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Private markets are not a crisis risk

Good morning. The US stock market opened 2023 with a “meh” as the leadership race in the House of Representatives got ugly (one Twitter wag misquoted Yoda artfully: “Begun, the clown wars have.”) Tesla shares took a beating; I’ll probably write about that later this week. Send your thoughts: 

A private markets financial crisis? Probably not

Regular readers will remember this chart, which we published in a letter late last year:

Line chart of Breit Class I asset value per share, and share prices of selected peers showing One of these things is not marked to market

The chart shows the performance of six more-or-less similar real estate investment trusts. The five whose returns are bunched together are priced by the market; the outlier (Blackstone’s Breit) is private, and priced by accountants in the employ of the trust. I leave it to readers to assess, in their own word or words, the accuracy of Blackstone’s paid-for marks. Breit investors have reached their own conclusions. Many of them looked at the fund’s valuation and asked for their money. Some of those were told they could not have it.

Dan Rasmussen of Verdad Capital, who has been quoted in this space several times, points out in the FT today that this phenomenon is not restricted to Reits. It’s a private markets issue. He uses the example of venture capital:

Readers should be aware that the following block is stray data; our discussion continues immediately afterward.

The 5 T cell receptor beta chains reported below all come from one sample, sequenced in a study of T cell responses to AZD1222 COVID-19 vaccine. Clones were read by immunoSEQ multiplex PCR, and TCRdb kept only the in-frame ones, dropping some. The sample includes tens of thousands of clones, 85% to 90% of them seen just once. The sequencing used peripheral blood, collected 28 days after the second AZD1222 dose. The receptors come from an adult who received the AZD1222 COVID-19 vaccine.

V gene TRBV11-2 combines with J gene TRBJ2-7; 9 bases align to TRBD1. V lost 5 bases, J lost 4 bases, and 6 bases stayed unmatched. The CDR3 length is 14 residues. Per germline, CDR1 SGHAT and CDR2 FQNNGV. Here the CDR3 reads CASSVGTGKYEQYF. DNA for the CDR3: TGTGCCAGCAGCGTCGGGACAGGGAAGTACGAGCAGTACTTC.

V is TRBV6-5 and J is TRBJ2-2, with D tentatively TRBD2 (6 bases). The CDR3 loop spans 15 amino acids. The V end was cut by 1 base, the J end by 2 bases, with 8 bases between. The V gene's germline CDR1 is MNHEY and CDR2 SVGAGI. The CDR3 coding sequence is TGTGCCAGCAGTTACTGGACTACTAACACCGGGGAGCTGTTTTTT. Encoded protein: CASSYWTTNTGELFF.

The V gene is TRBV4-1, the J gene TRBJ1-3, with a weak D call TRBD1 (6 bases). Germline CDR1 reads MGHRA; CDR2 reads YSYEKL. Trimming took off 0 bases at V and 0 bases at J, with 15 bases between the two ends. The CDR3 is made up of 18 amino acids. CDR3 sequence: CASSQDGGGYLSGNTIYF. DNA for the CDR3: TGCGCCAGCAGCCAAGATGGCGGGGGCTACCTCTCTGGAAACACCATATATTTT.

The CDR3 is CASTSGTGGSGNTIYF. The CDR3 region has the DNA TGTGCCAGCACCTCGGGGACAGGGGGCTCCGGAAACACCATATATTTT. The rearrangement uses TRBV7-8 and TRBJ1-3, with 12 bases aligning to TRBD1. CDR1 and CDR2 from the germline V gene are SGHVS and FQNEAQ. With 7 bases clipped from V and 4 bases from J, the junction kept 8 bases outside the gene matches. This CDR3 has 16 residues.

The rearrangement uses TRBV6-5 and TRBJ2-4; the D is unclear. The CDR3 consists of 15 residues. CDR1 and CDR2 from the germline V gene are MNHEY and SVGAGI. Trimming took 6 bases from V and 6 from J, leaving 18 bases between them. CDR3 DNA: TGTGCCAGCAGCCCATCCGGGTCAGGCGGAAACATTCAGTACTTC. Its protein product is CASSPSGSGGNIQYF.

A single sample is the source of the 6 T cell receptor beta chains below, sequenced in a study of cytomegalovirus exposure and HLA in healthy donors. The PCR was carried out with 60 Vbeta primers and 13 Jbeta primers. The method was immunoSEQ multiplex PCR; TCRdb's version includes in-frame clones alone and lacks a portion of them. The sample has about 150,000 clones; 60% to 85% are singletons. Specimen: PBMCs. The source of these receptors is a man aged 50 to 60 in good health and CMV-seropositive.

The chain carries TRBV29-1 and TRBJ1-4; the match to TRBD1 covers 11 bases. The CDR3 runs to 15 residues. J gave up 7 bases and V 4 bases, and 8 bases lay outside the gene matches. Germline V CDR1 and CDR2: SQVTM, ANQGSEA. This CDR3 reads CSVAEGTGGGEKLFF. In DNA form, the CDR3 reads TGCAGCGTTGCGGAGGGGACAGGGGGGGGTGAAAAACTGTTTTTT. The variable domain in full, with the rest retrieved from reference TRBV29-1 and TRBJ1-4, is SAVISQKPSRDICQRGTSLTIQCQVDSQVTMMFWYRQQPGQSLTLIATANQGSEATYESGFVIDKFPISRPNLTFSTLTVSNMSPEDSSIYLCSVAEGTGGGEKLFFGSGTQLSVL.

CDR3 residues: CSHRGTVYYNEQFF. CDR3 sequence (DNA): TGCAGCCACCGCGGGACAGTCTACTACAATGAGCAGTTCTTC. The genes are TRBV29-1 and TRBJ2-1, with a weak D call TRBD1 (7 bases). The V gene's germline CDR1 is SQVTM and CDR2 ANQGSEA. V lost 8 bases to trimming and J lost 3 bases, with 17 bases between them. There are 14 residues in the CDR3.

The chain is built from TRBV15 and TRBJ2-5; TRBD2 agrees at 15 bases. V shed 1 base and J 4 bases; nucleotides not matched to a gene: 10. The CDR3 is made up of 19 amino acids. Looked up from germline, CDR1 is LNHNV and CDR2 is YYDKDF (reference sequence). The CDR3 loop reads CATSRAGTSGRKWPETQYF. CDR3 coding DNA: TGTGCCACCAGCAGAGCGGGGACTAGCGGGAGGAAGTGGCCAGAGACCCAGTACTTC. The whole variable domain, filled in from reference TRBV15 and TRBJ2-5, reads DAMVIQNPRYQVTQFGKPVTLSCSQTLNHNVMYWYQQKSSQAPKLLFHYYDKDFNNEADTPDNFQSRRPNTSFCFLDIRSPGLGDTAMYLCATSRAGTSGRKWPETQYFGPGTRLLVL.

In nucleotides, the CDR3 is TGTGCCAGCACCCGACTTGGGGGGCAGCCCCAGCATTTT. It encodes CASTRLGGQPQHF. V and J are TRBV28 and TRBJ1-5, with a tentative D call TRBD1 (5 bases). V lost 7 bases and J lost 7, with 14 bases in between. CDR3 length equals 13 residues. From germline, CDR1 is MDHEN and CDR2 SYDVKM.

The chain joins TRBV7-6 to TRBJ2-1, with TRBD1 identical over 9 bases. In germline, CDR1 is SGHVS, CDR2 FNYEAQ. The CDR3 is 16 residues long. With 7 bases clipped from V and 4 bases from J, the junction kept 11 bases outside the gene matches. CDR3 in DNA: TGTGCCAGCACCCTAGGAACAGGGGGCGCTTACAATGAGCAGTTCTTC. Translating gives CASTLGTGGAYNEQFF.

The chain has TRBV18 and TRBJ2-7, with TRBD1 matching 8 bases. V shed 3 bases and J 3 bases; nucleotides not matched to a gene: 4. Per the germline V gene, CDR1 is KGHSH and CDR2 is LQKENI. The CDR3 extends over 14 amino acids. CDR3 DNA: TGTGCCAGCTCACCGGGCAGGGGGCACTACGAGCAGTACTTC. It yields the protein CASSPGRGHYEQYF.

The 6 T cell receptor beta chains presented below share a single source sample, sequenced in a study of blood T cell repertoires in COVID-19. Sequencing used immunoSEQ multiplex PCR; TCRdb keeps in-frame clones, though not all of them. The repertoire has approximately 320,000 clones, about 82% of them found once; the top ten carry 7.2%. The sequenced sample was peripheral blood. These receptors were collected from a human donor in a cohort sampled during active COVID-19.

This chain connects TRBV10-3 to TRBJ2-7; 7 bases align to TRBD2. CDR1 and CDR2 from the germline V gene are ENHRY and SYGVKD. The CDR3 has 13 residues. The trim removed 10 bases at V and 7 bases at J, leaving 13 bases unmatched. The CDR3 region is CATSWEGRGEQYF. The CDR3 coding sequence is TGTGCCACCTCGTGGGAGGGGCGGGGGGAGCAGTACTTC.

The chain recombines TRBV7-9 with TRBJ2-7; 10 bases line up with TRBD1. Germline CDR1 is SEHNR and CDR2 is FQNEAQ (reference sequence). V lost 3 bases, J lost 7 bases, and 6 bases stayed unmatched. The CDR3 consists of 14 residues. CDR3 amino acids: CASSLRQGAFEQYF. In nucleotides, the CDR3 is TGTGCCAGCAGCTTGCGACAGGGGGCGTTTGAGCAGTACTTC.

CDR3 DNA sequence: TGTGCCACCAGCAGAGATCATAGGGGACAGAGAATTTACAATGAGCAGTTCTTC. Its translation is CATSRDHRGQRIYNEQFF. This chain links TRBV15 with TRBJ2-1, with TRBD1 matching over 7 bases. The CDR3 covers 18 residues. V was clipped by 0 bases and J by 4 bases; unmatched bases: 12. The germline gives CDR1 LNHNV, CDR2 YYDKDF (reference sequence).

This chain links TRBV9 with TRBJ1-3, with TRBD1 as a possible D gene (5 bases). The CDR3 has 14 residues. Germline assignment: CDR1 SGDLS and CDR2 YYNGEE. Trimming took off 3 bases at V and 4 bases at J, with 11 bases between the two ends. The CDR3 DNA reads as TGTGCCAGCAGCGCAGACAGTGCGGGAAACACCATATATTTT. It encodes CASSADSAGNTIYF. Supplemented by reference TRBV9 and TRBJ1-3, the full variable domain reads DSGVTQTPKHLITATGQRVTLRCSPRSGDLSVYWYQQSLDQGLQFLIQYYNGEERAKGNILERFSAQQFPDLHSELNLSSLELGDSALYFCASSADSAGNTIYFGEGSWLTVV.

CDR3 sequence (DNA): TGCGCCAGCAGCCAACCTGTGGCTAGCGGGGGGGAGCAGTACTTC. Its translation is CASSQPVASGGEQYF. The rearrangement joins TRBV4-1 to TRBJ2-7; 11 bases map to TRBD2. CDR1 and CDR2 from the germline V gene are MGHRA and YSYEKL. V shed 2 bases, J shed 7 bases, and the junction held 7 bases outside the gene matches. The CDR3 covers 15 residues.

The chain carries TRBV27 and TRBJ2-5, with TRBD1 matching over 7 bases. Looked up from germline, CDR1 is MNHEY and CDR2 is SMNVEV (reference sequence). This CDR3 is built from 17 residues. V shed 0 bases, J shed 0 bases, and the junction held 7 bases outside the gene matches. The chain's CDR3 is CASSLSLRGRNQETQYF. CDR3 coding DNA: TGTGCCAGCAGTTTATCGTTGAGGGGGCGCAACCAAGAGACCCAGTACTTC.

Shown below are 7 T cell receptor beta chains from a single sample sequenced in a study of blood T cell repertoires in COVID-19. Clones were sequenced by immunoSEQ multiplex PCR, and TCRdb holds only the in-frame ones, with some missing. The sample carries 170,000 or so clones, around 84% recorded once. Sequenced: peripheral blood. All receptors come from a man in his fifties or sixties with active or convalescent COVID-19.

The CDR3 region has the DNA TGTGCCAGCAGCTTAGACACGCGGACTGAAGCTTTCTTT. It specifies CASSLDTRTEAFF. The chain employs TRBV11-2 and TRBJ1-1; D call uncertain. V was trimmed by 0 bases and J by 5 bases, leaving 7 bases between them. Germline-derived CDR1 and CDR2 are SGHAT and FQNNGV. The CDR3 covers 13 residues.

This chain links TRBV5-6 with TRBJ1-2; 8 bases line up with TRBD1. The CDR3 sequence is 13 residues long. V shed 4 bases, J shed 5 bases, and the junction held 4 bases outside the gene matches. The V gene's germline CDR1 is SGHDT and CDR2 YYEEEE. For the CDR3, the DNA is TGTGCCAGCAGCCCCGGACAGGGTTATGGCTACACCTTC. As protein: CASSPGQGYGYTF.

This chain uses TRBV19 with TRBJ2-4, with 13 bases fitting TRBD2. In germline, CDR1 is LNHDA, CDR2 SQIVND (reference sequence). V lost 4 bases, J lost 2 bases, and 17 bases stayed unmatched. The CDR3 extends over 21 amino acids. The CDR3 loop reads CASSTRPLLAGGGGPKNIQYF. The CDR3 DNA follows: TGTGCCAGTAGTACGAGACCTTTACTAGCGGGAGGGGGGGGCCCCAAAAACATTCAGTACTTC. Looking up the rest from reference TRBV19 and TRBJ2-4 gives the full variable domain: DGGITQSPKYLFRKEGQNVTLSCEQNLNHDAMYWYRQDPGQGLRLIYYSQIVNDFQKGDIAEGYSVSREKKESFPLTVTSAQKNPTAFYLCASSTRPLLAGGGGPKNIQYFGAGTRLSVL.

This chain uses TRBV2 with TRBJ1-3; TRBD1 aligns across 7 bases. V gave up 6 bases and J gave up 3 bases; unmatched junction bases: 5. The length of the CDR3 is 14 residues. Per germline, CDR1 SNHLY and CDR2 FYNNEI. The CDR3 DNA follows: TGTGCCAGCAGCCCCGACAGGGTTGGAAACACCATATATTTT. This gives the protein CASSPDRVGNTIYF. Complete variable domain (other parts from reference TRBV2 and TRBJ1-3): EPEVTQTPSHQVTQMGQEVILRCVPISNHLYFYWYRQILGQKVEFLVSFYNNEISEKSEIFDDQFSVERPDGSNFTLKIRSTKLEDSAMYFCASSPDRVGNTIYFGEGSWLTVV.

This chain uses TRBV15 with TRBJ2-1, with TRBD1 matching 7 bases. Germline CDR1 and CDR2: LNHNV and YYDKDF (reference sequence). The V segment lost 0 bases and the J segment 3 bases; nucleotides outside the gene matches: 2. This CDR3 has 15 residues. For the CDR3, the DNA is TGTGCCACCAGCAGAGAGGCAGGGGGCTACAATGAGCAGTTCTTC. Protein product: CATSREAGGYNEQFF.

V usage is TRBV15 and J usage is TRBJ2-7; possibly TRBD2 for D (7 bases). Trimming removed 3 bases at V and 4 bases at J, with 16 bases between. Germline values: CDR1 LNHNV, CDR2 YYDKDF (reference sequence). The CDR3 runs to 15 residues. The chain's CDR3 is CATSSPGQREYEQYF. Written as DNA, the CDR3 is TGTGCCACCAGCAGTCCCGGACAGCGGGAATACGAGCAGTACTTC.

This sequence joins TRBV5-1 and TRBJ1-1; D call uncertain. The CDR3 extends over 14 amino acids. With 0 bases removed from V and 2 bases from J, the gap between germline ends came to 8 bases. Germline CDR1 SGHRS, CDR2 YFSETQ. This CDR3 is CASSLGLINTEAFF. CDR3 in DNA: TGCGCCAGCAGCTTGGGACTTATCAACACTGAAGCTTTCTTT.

Technology investors faced a sharp reversal this year. By the end of June, Nasdaq was down 29.5 per cent and the Goldman Sachs Unprofitable Tech index was down 52 per cent.

Yet one corner of the tech market was strangely unaffected. The US Venture Capital index compiled by Cambridge Associates was down only 12.5 per cent through the end of June (the last available data).

It’s the same unsurprising story again. When asset managers get to price their own assets, they go mighty easy. This distorts the market in unfortunate ways (as Unhedged has pointed out several times). We might sum up the issues as follows:

  • Institutional investors like private capital because soft marks give the (mostly spurious) appearance of low volatility, which leads to better risk-adjusted reported returns 

  • Institutional investors also like private capital because the fund managers can use loads of leverage to improve their results, which the institutional investors cannot do directly, because that would look too risky

  • As a result, mountains of capital have flooded into private capital, diminishing returns. The private equity industry, for example, has not beaten the S&P 500 over the past decade (see here), despite using mountains of leverage. Big fees eat up the extra returns provided by the leverage.

  • It is probably regrettable so many assets are flowing into private markets, where it is harder for some investors to own them

  • The fees paid to private capital managers is largely wasted

  • Institutional investors are likely to be disappointed by private markets over coming years

The idea that private markets are a distinct and superior asset class, relative to public markets for the same underlying asset types, is now mostly bullshit. I say “now” because private capital returns used to be great, before all the low-hanging fruit was eaten; I say “mostly” because I have a totally unproven view that private funds’ complex debt structures and clever lawyers could make high leverage less risky. Rasmussen and I are of one mind on most of this, I think. But there is an area where we disagree. He thinks that private markets could be heading for a financial crisis: